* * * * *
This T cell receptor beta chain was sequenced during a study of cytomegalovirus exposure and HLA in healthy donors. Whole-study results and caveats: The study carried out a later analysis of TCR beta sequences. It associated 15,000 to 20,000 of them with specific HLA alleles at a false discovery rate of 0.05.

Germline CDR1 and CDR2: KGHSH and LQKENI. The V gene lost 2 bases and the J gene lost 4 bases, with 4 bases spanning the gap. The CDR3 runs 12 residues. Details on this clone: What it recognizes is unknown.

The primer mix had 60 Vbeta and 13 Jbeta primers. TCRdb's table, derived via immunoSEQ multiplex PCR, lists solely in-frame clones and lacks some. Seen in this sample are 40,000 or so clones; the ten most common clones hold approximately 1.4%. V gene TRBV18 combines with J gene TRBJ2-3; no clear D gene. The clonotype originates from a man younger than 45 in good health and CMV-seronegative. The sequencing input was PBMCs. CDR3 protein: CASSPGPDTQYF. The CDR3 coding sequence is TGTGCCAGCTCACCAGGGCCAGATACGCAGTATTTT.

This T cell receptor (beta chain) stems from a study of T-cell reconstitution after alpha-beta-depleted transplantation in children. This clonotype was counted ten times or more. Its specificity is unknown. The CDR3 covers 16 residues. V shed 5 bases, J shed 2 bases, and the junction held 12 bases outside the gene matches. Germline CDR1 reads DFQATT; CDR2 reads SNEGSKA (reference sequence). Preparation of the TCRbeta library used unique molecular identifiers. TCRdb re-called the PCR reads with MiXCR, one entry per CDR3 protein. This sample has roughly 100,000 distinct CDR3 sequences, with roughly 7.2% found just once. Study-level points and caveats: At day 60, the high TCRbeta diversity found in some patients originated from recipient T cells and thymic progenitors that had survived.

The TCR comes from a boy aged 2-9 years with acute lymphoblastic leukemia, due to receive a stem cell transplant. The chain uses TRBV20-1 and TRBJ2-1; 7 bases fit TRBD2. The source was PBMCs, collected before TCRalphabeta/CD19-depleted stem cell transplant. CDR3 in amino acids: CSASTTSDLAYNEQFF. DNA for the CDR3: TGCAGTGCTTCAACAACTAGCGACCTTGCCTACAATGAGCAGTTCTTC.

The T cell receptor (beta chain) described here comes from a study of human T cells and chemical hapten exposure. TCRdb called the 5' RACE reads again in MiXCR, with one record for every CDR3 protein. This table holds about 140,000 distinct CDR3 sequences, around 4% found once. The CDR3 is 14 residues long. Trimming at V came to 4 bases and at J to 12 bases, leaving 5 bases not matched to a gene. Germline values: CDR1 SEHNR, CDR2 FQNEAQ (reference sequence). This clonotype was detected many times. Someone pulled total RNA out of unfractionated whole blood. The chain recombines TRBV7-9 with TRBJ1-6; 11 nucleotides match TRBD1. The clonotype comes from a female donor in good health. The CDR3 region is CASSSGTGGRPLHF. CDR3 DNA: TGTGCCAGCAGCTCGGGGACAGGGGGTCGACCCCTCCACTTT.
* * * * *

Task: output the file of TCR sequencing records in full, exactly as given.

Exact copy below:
This T cell receptor beta chain was sequenced during a study of cytomegalovirus exposure and HLA in healthy donors. Whole-study results and caveats: The study carried out a later analysis of TCR beta sequences. It associated 15,000 to 20,000 of them with specific HLA alleles at a false discovery rate of 0.05.

Germline CDR1 and CDR2: KGHSH and LQKENI. The V gene lost 2 bases and the J gene lost 4 bases, with 4 bases spanning the gap. The CDR3 runs 12 residues. Details on this clone: What it recognizes is unknown.

The primer mix had 60 Vbeta and 13 Jbeta primers. TCRdb's table, derived via immunoSEQ multiplex PCR, lists solely in-frame clones and lacks some. Seen in this sample are 40,000 or so clones; the ten most common clones hold approximately 1.4%. V gene TRBV18 combines with J gene TRBJ2-3; no clear D gene. The clonotype originates from a man younger than 45 in good health and CMV-seronegative. The sequencing input was PBMCs. CDR3 protein: CASSPGPDTQYF. The CDR3 coding sequence is TGTGCCAGCTCACCAGGGCCAGATACGCAGTATTTT.

This T cell receptor (beta chain) stems from a study of T-cell reconstitution after alpha-beta-depleted transplantation in children. This clonotype was counted ten times or more. Its specificity is unknown. The CDR3 covers 16 residues. V shed 5 bases, J shed 2 bases, and the junction held 12 bases outside the gene matches. Germline CDR1 reads DFQATT; CDR2 reads SNEGSKA (reference sequence). Preparation of the TCRbeta library used unique molecular identifiers. TCRdb re-called the PCR reads with MiXCR, one entry per CDR3 protein. This sample has roughly 100,000 distinct CDR3 sequences, with roughly 7.2% found just once. Study-level points and caveats: At day 60, the high TCRbeta diversity found in some patients originated from recipient T cells and thymic progenitors that had survived.

The TCR comes from a boy aged 2-9 years with acute lymphoblastic leukemia, due to receive a stem cell transplant. The chain uses TRBV20-1 and TRBJ2-1; 7 bases fit TRBD2. The source was PBMCs, collected before TCRalphabeta/CD19-depleted stem cell transplant. CDR3 in amino acids: CSASTTSDLAYNEQFF. DNA for the CDR3: TGCAGTGCTTCAACAACTAGCGACCTTGCCTACAATGAGCAGTTCTTC.

The T cell receptor (beta chain) described here comes from a study of human T cells and chemical hapten exposure. TCRdb called the 5' RACE reads again in MiXCR, with one record for every CDR3 protein. This table holds about 140,000 distinct CDR3 sequences, around 4% found once. The CDR3 is 14 residues long. Trimming at V came to 4 bases and at J to 12 bases, leaving 5 bases not matched to a gene. Germline values: CDR1 SEHNR, CDR2 FQNEAQ (reference sequence). This clonotype was detected many times. Someone pulled total RNA out of unfractionated whole blood. The chain recombines TRBV7-9 with TRBJ1-6; 11 nucleotides match TRBD1. The clonotype comes from a female donor in good health. The CDR3 region is CASSSGTGGRPLHF. CDR3 DNA: TGTGCCAGCAGCTCGGGGACAGGGGGTCGACCCCTCCACTTT.